Includes breakdown of every council's pension deficit


The TaxPayers’ Alliance (TPA) today reveals that councils across the UK had a combined pension deficit of £54 billion in 2010-11. The assets of all 101 local authority pension funds in the UK are dwarfed by their liabilities, creating a deficit which taxpayers are ultimately liable for.

CLICK HERE TO READ THE REPORT INCLUDING A FULL BREAKDOWN BY COUNCIL


The Local Government Pension Scheme (LGPS) is much more generous than most private sector pensions and is in urgent need of reform. Previous TPA research has found that the equivalent of £1 in every £5 of Council Tax was spent on employer contributions to the LGPS.

The key findings of this research are:

  • Local Authorities across the UK had a combined pension deficit of £54 billion in 2010-11. This is a fall from £91 billion in 2009-10, which was a particularly bad year for local government pension funds. But, even after a recovery, the latest combined deficit has still increased from £51 billion in 2008-09.

  • Birmingham City Council had a deficit of £1.3 billion, the biggest deficit in 2010-11 and the only council with a deficit of more than £1 billion. This is £1,292 per head of Birmingham’s population.

  • 14 local authorities had a deficit over £500 million in 2010-11, and 165 local authorities had deficits in excess of £100 million.

  • The local authority in Scotland with the largest deficit in 2010-11 was Glasgow City Council with £625 million. This is £1,054 per head of Glasgow’s population.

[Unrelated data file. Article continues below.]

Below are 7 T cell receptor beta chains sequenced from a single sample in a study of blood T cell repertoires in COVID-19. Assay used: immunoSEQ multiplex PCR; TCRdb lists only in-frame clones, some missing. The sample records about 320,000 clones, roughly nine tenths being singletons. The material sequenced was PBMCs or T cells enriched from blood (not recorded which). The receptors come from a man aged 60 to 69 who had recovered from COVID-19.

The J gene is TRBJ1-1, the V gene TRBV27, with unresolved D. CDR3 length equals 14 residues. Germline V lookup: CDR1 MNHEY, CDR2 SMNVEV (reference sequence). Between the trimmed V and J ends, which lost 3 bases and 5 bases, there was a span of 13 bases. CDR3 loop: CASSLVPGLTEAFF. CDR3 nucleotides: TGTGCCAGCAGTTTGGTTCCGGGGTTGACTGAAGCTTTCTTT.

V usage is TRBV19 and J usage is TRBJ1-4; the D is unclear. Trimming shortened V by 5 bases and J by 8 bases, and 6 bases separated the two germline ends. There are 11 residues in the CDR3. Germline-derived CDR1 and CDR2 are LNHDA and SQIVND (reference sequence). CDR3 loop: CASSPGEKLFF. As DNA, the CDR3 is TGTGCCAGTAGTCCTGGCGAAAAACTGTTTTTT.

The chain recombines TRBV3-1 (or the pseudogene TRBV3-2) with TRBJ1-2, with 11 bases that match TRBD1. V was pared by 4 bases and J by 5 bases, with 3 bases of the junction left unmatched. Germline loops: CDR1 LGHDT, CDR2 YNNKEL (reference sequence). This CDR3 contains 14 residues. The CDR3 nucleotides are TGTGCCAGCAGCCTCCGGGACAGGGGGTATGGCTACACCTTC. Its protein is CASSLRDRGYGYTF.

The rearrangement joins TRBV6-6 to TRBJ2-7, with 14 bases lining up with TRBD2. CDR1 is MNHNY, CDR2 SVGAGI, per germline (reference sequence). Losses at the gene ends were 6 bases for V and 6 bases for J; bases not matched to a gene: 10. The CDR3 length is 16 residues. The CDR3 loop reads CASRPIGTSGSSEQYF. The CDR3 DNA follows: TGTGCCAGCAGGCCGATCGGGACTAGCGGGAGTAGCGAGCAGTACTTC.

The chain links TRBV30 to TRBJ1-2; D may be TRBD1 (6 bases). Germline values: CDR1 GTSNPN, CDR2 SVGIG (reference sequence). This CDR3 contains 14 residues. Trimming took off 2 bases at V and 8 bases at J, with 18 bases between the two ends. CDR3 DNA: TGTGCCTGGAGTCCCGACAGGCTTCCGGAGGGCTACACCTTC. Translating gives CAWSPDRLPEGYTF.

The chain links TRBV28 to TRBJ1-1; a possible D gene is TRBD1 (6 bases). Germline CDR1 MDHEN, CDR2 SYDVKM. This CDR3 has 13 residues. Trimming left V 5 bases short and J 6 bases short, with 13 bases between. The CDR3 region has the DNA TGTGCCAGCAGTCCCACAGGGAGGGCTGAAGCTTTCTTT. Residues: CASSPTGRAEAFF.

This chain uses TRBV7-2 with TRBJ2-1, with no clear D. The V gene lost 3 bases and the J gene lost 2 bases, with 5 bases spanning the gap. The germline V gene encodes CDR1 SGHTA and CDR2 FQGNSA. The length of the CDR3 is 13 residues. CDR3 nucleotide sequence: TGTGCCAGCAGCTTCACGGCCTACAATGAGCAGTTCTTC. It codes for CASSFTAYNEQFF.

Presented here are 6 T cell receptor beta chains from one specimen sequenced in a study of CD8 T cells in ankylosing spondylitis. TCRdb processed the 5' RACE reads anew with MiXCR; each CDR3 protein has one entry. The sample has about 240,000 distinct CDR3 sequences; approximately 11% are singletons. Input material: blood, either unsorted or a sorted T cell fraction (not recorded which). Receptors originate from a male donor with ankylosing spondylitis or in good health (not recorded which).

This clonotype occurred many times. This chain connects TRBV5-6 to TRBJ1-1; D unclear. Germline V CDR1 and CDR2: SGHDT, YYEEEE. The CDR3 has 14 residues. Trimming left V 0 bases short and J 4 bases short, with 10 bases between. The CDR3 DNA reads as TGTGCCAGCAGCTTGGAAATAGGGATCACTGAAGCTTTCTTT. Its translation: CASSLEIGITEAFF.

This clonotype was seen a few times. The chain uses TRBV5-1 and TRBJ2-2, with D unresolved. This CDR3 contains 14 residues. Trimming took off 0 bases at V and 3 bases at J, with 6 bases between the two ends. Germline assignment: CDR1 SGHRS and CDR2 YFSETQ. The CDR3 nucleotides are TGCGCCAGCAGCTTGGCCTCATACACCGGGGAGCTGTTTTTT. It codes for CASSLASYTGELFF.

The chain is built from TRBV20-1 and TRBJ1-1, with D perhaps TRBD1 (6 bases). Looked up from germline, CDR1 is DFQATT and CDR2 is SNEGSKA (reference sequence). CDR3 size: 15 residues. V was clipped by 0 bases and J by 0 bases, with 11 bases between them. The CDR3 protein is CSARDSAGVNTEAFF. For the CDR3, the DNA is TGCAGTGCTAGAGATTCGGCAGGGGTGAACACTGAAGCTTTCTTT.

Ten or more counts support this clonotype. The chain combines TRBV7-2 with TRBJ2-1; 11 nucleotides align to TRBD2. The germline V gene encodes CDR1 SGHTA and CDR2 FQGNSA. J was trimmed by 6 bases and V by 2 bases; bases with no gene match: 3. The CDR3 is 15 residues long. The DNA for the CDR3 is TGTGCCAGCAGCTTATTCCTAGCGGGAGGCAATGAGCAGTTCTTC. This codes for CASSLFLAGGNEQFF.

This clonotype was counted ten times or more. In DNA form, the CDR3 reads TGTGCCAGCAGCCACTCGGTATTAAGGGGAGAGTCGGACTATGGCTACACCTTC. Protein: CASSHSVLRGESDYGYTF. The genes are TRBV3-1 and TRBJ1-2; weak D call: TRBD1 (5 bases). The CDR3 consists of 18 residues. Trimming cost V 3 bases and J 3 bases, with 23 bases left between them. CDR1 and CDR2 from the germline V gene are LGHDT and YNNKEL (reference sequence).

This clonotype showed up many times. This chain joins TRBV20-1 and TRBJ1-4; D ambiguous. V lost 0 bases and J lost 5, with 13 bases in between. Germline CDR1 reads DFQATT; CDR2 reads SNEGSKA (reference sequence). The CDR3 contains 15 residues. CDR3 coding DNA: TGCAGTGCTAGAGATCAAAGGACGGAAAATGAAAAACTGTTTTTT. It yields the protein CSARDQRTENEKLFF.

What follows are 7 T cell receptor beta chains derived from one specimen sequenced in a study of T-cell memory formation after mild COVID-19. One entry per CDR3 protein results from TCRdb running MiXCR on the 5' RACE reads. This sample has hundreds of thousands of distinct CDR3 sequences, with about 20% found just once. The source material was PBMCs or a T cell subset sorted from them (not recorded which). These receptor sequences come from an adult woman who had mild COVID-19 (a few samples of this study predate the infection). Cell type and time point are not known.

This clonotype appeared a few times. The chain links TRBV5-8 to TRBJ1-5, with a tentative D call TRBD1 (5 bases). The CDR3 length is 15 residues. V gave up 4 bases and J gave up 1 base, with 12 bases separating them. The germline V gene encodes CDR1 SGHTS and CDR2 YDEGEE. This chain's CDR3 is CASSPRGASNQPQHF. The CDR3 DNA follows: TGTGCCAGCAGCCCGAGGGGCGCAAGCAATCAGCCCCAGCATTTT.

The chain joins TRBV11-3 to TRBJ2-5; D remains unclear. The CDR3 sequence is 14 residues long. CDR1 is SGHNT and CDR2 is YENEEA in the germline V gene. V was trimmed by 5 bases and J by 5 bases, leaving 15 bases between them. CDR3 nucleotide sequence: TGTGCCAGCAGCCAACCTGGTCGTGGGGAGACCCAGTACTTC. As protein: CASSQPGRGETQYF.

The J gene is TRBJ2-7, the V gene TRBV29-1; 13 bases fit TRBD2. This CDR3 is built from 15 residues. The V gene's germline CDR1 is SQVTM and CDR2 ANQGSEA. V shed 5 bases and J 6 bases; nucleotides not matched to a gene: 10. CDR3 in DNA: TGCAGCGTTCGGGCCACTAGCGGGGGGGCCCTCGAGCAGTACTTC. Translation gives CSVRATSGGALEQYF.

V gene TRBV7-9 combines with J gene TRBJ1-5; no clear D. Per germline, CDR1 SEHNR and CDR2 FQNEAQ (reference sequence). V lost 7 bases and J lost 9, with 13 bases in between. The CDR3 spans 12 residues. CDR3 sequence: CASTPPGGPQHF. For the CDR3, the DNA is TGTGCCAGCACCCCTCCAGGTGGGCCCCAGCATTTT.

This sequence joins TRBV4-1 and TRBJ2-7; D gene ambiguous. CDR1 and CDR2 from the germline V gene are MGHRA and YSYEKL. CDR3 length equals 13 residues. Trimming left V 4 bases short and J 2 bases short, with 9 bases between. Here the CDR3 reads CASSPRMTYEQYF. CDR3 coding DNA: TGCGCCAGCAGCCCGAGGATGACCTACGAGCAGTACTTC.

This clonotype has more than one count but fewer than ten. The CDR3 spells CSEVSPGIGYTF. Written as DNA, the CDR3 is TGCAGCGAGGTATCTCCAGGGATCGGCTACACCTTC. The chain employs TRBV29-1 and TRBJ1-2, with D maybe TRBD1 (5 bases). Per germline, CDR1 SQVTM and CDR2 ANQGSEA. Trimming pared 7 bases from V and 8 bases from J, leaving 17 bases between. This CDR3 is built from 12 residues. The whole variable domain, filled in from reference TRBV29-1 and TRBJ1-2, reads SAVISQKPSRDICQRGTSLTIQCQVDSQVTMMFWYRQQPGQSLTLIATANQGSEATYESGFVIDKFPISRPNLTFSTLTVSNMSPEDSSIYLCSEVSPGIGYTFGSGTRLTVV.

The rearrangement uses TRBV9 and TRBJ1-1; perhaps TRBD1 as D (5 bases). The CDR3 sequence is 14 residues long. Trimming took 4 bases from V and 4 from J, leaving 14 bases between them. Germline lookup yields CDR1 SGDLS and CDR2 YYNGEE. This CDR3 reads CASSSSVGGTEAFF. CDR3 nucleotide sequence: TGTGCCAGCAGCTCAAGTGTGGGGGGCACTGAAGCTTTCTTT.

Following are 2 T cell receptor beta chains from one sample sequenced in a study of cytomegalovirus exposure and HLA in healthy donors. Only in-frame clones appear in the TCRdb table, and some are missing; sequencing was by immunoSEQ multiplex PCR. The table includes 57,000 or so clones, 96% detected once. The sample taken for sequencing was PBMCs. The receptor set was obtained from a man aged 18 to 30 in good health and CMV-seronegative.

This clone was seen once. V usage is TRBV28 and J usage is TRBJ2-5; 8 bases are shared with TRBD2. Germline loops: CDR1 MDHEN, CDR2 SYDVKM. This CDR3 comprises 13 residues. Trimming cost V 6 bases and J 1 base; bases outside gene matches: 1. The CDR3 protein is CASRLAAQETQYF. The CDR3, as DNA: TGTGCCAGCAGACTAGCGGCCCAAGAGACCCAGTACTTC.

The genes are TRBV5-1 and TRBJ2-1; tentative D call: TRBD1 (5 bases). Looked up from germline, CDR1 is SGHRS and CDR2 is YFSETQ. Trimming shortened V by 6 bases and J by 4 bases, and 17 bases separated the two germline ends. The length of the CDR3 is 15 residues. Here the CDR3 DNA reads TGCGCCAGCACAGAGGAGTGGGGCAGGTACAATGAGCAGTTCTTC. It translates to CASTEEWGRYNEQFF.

• But the highest deficit per head of the local population in Scotland is Dundee City Council at £1,565 each.

  • The local authority in Wales with the largest deficit in 2010-11 was Cardiff City Council with £494 million. This is £1,450 per head of Cardiff’s population.

  • But the highest deficit per head of the local population in Wales – and the entire UK – is Merthyr Tydfil Council, with a pension deficit of £2,268 per head.

  • The local authority in Northern Ireland with the largest deficit in 2010-11 wasBelfast City Council with £74 million. This is £274 per head of Belfast’s population, the highest deficit per head of population.

  • Across London’s 32 Borough Councils plus the City of London and the Greater London Authority the total combined deficit was over £9 billion. This is one sixth of the overall deficit across all UK schemes.

  • The highest deficit per head of population in England is in Brent Council, with£2,267 per head, followed by Gateshead Council with £2,040.


CLICK HERE TO READ THE REPORT INCLUDING A FULL BREAKDOWN BY COUNCIL


Matthew Sinclair, Director of the TaxPayers' Alliance, said:
"The deficit in the Local Government Pension Scheme remains a ticking time bomb that’s being left for future generations of taxpayers to deal with. With an ageing population and a crisis in the public finances, generous final salary schemes like the LGPS are inflexible and too expensive, and need urgent reform. Councils should not take false comfort in the improvement in the stock market. Their pension liabilities continue to far outweigh their assets and the situation remains worse than two years ago."